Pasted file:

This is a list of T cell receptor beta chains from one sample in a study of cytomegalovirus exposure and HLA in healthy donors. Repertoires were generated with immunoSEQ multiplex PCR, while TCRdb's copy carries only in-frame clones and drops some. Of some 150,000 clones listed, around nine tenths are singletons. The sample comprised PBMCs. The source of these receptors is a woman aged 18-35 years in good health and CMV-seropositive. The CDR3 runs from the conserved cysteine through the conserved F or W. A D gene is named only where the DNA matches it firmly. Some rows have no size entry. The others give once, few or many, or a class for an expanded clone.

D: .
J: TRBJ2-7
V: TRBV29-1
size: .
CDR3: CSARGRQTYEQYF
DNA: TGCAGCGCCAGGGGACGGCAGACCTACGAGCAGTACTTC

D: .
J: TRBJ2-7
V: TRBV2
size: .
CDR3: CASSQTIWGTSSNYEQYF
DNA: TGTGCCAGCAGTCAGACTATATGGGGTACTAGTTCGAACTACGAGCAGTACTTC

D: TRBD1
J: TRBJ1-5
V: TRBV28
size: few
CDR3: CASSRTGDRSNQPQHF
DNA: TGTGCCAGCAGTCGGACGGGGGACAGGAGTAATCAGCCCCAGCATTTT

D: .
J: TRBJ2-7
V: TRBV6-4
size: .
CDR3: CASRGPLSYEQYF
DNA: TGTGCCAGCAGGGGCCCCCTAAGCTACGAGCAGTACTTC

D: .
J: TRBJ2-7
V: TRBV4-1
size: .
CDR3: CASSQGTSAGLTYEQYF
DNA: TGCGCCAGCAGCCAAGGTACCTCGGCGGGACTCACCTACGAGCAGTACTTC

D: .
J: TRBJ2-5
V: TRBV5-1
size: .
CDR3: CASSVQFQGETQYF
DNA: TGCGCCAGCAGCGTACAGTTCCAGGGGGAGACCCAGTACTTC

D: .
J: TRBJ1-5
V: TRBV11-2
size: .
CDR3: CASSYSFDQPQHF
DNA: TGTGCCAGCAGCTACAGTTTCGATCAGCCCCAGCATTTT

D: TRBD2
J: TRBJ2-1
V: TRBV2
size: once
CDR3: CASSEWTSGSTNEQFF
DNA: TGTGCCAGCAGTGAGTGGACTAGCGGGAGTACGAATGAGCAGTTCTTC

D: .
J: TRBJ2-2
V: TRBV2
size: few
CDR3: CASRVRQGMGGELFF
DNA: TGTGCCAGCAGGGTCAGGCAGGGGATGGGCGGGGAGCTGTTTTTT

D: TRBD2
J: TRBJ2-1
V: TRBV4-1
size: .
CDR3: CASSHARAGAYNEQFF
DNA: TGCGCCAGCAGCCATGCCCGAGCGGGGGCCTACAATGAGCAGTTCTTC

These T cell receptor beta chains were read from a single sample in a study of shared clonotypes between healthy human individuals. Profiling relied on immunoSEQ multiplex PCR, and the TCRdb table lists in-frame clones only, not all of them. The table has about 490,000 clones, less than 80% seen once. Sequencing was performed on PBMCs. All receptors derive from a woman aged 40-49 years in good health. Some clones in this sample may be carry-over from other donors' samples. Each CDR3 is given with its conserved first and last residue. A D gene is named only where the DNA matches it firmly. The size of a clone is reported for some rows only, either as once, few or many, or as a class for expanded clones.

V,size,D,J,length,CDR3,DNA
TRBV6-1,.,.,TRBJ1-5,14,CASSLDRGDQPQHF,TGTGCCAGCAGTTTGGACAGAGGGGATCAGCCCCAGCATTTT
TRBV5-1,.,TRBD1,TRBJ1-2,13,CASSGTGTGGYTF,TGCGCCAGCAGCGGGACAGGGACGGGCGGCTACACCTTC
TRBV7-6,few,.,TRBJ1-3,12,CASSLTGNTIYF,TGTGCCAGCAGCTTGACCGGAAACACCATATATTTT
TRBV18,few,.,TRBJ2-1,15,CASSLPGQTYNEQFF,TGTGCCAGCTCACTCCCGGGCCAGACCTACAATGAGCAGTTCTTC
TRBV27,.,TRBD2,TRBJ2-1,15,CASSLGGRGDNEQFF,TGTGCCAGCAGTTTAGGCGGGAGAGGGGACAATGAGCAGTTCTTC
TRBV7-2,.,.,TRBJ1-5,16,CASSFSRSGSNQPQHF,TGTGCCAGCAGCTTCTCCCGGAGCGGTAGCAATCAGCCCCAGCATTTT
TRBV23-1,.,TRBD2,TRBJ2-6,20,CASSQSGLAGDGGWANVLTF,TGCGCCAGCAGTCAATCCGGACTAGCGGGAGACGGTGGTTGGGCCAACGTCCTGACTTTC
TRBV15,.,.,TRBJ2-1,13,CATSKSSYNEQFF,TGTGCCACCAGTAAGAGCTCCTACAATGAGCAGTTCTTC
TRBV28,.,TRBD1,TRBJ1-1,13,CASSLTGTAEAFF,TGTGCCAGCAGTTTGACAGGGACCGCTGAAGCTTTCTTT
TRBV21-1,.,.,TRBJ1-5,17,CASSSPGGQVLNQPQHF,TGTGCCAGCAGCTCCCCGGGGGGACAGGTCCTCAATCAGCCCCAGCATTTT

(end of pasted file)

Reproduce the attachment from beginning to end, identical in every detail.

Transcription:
This is a list of T cell receptor beta chains from one sample in a study of cytomegalovirus exposure and HLA in healthy donors. Repertoires were generated with immunoSEQ multiplex PCR, while TCRdb's copy carries only in-frame clones and drops some. Of some 150,000 clones listed, around nine tenths are singletons. The sample comprised PBMCs. The source of these receptors is a woman aged 18-35 years in good health and CMV-seropositive. The CDR3 runs from the conserved cysteine through the conserved F or W. A D gene is named only where the DNA matches it firmly. Some rows have no size entry. The others give once, few or many, or a class for an expanded clone.

D: .
J: TRBJ2-7
V: TRBV29-1
size: .
CDR3: CSARGRQTYEQYF
DNA: TGCAGCGCCAGGGGACGGCAGACCTACGAGCAGTACTTC

D: .
J: TRBJ2-7
V: TRBV2
size: .
CDR3: CASSQTIWGTSSNYEQYF
DNA: TGTGCCAGCAGTCAGACTATATGGGGTACTAGTTCGAACTACGAGCAGTACTTC

D: TRBD1
J: TRBJ1-5
V: TRBV28
size: few
CDR3: CASSRTGDRSNQPQHF
DNA: TGTGCCAGCAGTCGGACGGGGGACAGGAGTAATCAGCCCCAGCATTTT

D: .
J: TRBJ2-7
V: TRBV6-4
size: .
CDR3: CASRGPLSYEQYF
DNA: TGTGCCAGCAGGGGCCCCCTAAGCTACGAGCAGTACTTC

D: .
J: TRBJ2-7
V: TRBV4-1
size: .
CDR3: CASSQGTSAGLTYEQYF
DNA: TGCGCCAGCAGCCAAGGTACCTCGGCGGGACTCACCTACGAGCAGTACTTC

D: .
J: TRBJ2-5
V: TRBV5-1
size: .
CDR3: CASSVQFQGETQYF
DNA: TGCGCCAGCAGCGTACAGTTCCAGGGGGAGACCCAGTACTTC

D: .
J: TRBJ1-5
V: TRBV11-2
size: .
CDR3: CASSYSFDQPQHF
DNA: TGTGCCAGCAGCTACAGTTTCGATCAGCCCCAGCATTTT

D: TRBD2
J: TRBJ2-1
V: TRBV2
size: once
CDR3: CASSEWTSGSTNEQFF
DNA: TGTGCCAGCAGTGAGTGGACTAGCGGGAGTACGAATGAGCAGTTCTTC

D: .
J: TRBJ2-2
V: TRBV2
size: few
CDR3: CASRVRQGMGGELFF
DNA: TGTGCCAGCAGGGTCAGGCAGGGGATGGGCGGGGAGCTGTTTTTT

D: TRBD2
J: TRBJ2-1
V: TRBV4-1
size: .
CDR3: CASSHARAGAYNEQFF
DNA: TGCGCCAGCAGCCATGCCCGAGCGGGGGCCTACAATGAGCAGTTCTTC

These T cell receptor beta chains were read from a single sample in a study of shared clonotypes between healthy human individuals. Profiling relied on immunoSEQ multiplex PCR, and the TCRdb table lists in-frame clones only, not all of them. The table has about 490,000 clones, less than 80% seen once. Sequencing was performed on PBMCs. All receptors derive from a woman aged 40-49 years in good health. Some clones in this sample may be carry-over from other donors' samples. Each CDR3 is given with its conserved first and last residue. A D gene is named only where the DNA matches it firmly. The size of a clone is reported for some rows only, either as once, few or many, or as a class for expanded clones.

V,size,D,J,length,CDR3,DNA
TRBV6-1,.,.,TRBJ1-5,14,CASSLDRGDQPQHF,TGTGCCAGCAGTTTGGACAGAGGGGATCAGCCCCAGCATTTT
TRBV5-1,.,TRBD1,TRBJ1-2,13,CASSGTGTGGYTF,TGCGCCAGCAGCGGGACAGGGACGGGCGGCTACACCTTC
TRBV7-6,few,.,TRBJ1-3,12,CASSLTGNTIYF,TGTGCCAGCAGCTTGACCGGAAACACCATATATTTT
TRBV18,few,.,TRBJ2-1,15,CASSLPGQTYNEQFF,TGTGCCAGCTCACTCCCGGGCCAGACCTACAATGAGCAGTTCTTC
TRBV27,.,TRBD2,TRBJ2-1,15,CASSLGGRGDNEQFF,TGTGCCAGCAGTTTAGGCGGGAGAGGGGACAATGAGCAGTTCTTC
TRBV7-2,.,.,TRBJ1-5,16,CASSFSRSGSNQPQHF,TGTGCCAGCAGCTTCTCCCGGAGCGGTAGCAATCAGCCCCAGCATTTT
TRBV23-1,.,TRBD2,TRBJ2-6,20,CASSQSGLAGDGGWANVLTF,TGCGCCAGCAGTCAATCCGGACTAGCGGGAGACGGTGGTTGGGCCAACGTCCTGACTTTC
TRBV15,.,.,TRBJ2-1,13,CATSKSSYNEQFF,TGTGCCACCAGTAAGAGCTCCTACAATGAGCAGTTCTTC
TRBV28,.,TRBD1,TRBJ1-1,13,CASSLTGTAEAFF,TGTGCCAGCAGTTTGACAGGGACCGCTGAAGCTTTCTTT
TRBV21-1,.,.,TRBJ1-5,17,CASSSPGGQVLNQPQHF,TGTGCCAGCAGCTCCCCGGGGGGACAGGTCCTCAATCAGCCCCAGCATTTT